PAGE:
This is our first day back in Illinois after spending a week in Texas to grieve the loss of my father. We’ve eaten too much or too little depending on our body’s responses to stress. We’ve laid flowers on his coffin and wept over him in a gravesite service that he might’ve hated, but was one that his daughters and wife needed. Then we mourned him at a church memorial service that he planned before his death, writing his own obituary and the opening remarks he asked my husband to read, ones that unapologetically deflected attention away from himself.

But we three daughters inserted ourselves into his plan, a plan that didn’t necessarily include our grief. In this midst of his intellectual, cerebral, worshipful funeral, we spoke of him in ways that might’ve touched him but also might’ve confused him.

In his effort to plan his truly humble memorial, he didn’t sidestep our grief to be unkind; I’m sure he knew we’d miss him terribly. Maybe he thought that if he could deflect attention away from himself, we wouldn’t be so sad. But what he wouldn’t have guessed, or what might’ve annoyed him, was that most people that came to honor him wanted more of him. [Read more…]

The Casserole Dish Manifesto

casserole-pots-by-atravelingmom-via-flickrBy Tony Woodlief.

I possessed a consummate ideology before I had children. It was a perfectly distilled comprehension of man, God, and government. I knew with certainty that if everyone would just turn off the television and read Important Books, we could live alongside one another the way the Almighty intended when he crafted laws of the universe that so clearly comported with my belief system.

It was all so obvious to me, which made the fact that some people disagreed with my worldview both infuriating and validating. How do you not see the truth? How can you ignore these facts staring you in the face? How awesome am I that I have not fallen prey to the deceptions entangling you?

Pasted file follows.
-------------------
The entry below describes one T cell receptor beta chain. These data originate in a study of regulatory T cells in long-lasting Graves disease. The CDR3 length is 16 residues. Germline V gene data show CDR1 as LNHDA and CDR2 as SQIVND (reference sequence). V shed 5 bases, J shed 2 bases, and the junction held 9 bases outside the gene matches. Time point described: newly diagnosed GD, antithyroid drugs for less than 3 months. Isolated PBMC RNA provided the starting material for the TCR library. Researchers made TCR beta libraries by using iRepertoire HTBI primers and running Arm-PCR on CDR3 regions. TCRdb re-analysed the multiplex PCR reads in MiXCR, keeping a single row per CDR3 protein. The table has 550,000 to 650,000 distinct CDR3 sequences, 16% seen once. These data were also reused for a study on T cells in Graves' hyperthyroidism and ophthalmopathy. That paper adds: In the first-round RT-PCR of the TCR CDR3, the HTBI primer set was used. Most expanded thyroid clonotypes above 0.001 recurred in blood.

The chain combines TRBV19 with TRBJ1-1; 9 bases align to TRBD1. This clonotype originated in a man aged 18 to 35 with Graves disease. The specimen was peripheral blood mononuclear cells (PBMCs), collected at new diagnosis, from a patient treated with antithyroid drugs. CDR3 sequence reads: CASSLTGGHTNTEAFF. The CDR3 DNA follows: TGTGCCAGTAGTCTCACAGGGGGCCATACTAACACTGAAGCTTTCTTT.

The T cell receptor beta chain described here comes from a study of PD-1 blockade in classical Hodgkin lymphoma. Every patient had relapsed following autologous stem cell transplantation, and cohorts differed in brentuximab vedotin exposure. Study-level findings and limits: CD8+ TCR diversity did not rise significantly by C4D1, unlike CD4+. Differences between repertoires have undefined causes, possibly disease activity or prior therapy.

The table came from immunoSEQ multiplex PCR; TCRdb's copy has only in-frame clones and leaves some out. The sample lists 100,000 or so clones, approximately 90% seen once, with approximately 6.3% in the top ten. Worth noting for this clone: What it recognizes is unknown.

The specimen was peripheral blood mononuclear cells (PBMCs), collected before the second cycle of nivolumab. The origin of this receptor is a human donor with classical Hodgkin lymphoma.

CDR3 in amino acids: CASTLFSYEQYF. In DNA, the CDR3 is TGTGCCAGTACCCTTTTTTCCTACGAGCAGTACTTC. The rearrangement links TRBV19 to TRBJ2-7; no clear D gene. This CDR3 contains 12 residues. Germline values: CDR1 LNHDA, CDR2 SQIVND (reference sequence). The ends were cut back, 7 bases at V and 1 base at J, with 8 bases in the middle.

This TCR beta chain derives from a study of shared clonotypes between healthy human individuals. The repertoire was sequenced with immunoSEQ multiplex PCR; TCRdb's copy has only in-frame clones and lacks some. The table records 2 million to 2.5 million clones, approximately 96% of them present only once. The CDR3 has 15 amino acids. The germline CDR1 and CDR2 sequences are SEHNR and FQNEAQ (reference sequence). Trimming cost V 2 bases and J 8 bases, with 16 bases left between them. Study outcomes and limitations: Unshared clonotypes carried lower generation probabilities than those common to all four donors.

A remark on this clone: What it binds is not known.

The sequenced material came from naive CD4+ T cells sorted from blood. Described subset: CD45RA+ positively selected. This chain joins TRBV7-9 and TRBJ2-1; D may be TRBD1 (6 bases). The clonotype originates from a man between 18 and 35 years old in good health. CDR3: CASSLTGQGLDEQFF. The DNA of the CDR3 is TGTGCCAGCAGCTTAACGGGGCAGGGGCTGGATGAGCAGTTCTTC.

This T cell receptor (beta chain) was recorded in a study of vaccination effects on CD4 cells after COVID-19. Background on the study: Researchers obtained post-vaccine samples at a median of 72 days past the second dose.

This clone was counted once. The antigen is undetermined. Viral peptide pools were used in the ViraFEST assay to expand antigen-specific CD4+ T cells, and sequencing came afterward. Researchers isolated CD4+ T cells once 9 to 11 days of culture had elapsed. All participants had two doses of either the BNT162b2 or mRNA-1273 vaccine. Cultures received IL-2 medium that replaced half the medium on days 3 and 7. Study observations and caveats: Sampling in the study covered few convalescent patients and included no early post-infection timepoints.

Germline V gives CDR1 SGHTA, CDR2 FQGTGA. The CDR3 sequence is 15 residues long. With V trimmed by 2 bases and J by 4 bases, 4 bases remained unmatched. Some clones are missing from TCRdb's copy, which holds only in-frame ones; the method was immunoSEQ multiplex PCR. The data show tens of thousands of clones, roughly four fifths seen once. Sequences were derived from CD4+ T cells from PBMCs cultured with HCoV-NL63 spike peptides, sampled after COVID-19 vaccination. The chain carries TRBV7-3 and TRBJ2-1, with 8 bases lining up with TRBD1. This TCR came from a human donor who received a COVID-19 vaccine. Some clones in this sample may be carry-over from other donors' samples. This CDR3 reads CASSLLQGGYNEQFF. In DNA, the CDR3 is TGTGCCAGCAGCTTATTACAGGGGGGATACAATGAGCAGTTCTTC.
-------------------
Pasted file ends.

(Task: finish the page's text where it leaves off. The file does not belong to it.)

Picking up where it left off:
I was enlightened. I was chosen. Only the ignorance and avarice of my ideological enemies stood in the way. Surely God would not have gifted me with words if he didn’t want me firing them from both barrels at the enemies of peace, freedom, and progress.

Then my children arrived. [Read more…]

Poetry Friday: “Winter Song” by Amy McCann

snow shadow by Rebecca Siegel on flirckWhat do we understand? What do we even mean by “understanding”? A poem can pose these questions, explicitly or implicitly. Amy McCann’s “Winter Song” does both. She wonders what her father was thinking, was understanding, on a long-ago cold morning before she was born. Meanwhile she, in the warm womb, was a “restless / percussion of heels,” just an “idea.” Why was she coming into this life, the poem asks. Maybe we never know the whys of our existence. Her father’s lack of understanding back then, her own now: this isn’t much, she acknowledges, to hold onto. Yet the poem does offer an understanding, and it’s through images: the closing images of palm, place, and snowflake. These do “disappear” as they land at the poem’s end; yet the disappearance isn’t distressing. There’s a lightness of touch throughout the poem, as it holds at once both warmth and winter’s cold.

—Peggy Rosenthal [Read more…]